Eryx, , c. 344 - 339 B.C.
Eryx was founded by Elymians on the summit of a mountain in northwest , about 10 km from Drepana (modern Trapani), and 3 km from the sea-coast, at the site of modern Erice. The Elymians maintained friendly relations and alliances with and came into frequent conflict with the Greeks. In 397 B.C., however, Eryx joined Dionysius I of . It was speedily recovered by Himilco the following year. It again fell into the of Dionysius shortly before his death in 367 B.C., but was soon recovered by the Carthaginians, and probably was subject to their rule until the expedition of Pyrrhus in 278 B.C.GS84640. Silver , 47; I pl. 24, 24; 1348; 1894; 630; 324 (????) (male head/man-faced bull); -, VF, , , slightly off center, 0.567 g, maximum 10.1 mm, 270o, Eryx (Erice, ) mint, Punic rule, c. 344 - 339 B.C.; of nymph left, hair in a bun at the crown, wearing triple-pendant earring and necklace; bull standing left, Punic "RK" above; from the Nicholas Molinari Collection; very ; $850.00 (€756.50)
Thebes, Boiotia, , 405 - 395 B.C.
The largest city in , leader of the Boeotian confederacy, and rival of Athens, Thebes sided with during Xerxes' invasion in 480 B.C. Thebes ended Sparta's power at the Battle of Leuctra in 371. The Sacred Band of Thebes famously fell to at Chaeronea in 338. After a revolt in 335, Alexander the Great destroyed the city, except, according to tradition, the house of the poet .GS74435. Silver tetartemorion, 466; p. 77, 87; 294; 35; 37, VF, , 0.163 g, maximum 6.4 mm, Thebes mint, 405 - 395 B.C.; Boiotian ox-hide ; bunch of grapes on stem, Θ−E flanking above; ex ; $320.00 (€284.80)
Rhodes, Carian Islands, c. Mid 4th Century B.C.
This may be a fraction of the Pseudo-Rhodian "solar disk drachm" that suggests may be from Lampsakos under Memnon of Rhodes. Bronzes of a similar are now known.GS84169. Silver tetartemorion, Other than the two previous auction listings for this coin, apparently unpublished, VF, edge chip, 0.128 g, maximum 6.1 mm, 0o, Rhodes (or Lampsakos?) mint, c. mid 4th century B.C.; facing of , delicate linear ring around; rose bloom; ex CNG e-auction 377 (29 Jun 2016), lot 130; ex Numismatik Naumann Auction 39 (3 Jan 2016), lot 386; unique(?); $320.00 (€284.80)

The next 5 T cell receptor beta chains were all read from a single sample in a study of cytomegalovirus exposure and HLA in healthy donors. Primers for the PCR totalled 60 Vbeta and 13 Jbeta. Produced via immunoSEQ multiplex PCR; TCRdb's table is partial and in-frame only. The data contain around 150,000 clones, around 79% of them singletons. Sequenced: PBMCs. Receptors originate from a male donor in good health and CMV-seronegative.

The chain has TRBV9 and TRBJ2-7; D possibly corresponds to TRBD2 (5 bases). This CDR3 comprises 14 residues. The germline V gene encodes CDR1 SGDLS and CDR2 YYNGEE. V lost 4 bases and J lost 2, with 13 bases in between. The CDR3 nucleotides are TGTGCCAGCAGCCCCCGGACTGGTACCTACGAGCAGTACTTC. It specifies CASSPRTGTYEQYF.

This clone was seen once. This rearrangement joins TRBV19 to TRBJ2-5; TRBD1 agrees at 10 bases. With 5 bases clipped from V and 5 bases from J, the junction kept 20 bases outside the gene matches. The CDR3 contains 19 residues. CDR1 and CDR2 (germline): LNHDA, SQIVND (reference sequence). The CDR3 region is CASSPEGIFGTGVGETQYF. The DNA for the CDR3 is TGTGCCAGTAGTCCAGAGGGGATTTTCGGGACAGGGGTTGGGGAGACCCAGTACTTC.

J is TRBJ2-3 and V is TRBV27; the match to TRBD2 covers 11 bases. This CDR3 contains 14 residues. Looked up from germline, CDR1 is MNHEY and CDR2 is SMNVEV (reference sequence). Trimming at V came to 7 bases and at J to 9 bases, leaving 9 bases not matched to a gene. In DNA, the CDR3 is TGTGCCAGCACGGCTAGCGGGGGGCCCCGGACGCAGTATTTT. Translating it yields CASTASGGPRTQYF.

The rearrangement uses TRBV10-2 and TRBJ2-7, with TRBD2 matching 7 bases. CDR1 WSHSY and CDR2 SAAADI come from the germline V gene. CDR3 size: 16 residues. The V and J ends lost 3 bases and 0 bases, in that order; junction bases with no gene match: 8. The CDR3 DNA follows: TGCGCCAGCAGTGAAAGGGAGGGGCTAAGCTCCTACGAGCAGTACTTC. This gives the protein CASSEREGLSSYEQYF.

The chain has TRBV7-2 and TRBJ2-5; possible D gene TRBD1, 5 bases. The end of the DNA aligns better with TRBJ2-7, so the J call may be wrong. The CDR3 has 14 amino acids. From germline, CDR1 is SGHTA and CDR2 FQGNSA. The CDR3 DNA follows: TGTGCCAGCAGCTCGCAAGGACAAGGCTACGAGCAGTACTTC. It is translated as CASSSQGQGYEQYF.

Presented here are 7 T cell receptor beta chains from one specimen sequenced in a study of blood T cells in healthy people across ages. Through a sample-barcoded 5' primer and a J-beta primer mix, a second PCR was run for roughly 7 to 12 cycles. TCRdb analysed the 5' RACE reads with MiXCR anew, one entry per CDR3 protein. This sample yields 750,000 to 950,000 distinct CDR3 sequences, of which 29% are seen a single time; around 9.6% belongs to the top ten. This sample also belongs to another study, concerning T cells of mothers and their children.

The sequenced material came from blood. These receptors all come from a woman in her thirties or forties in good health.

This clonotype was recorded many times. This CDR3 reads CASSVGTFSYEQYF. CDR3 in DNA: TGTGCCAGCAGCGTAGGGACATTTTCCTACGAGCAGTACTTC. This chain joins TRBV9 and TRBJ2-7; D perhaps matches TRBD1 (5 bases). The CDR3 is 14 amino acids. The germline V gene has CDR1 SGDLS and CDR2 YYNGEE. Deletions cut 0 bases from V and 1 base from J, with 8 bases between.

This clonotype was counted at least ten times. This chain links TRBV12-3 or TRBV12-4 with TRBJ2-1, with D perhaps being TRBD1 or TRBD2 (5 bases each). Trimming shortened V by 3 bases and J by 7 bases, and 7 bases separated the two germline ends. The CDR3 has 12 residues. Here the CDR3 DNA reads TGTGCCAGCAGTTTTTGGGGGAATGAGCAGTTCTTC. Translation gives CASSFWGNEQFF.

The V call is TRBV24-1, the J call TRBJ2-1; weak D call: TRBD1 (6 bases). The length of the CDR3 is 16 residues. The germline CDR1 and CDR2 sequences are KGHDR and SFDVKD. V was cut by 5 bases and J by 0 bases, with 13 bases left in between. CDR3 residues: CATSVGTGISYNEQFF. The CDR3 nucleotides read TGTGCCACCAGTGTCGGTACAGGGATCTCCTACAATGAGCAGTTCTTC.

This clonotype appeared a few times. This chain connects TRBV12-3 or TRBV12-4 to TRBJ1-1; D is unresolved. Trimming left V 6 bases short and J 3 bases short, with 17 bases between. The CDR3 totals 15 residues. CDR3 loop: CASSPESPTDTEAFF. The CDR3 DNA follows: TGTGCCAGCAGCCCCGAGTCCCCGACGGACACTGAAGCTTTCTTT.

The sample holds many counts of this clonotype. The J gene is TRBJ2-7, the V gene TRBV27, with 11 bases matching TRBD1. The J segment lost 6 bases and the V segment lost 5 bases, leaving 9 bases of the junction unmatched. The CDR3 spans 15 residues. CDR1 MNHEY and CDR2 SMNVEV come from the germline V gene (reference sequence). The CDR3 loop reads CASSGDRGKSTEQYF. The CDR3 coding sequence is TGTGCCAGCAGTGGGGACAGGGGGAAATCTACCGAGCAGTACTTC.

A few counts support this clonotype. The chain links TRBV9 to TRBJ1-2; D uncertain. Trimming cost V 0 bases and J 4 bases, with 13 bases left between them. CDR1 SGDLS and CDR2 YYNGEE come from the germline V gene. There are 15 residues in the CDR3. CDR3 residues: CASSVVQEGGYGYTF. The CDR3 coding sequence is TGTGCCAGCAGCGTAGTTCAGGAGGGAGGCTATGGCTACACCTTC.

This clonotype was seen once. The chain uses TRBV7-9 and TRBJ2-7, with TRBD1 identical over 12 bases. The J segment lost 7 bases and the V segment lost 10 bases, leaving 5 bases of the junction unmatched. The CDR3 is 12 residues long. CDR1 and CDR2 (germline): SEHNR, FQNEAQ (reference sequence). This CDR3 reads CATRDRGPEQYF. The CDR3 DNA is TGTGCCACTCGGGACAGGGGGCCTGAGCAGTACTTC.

Aspendos, , c. 490 - 450 B.C.
Aspendos is about 40 km east of Antalya, Turkey about 16 km inland on the Eurymedon River. In 546 B.C. it fell to . After a Persian defeat in 467, the city joined the Attic-Delos League. took it again in 411 B.C., Alexander in 333 B.C., and Rome in 190 B.C. Although often subject to powerful empires, the city usually retained substantial autonomy.GA84056. Silver , 392, -, -, -, -, -, -, -, VF, , etched surfaces, die crack, 0.626 g, maximum 8.3 mm, Aspendos mint, c. 490 - 450 B.C.; triskeles right, three pellets, one between each leg, quadripartite ; extremely ; $270.00 (€240.30)
, , , c. 440 - 375 B.C.
The name is in origin a Pelasgian (pre-Greek) word for "fortress." There were many ancient Greek cities with this name. The name of Thessalian is first recorded in connection with the aristocratic Aleuadai family. is thought to be where the famous Greek physician Hippocrates and the famous philosopher Gorgias of Leontini died.GS77554. Silver , 1120, Trait 690 and pl. CCXCVII 23, -, -, aVF, 0.893 g, maximum 12.3 mm, mint, c. 440 - 375 B.C.; a bull's hoof with bone, laying on a small round or with a dotted edge, all within an outer dotted boarder; diademed of Asklepios right, with long beard, drapery on his left shoulder, erect curving snake with right before him, ΛAPI upward behind; very ; $260.00 (€231.40)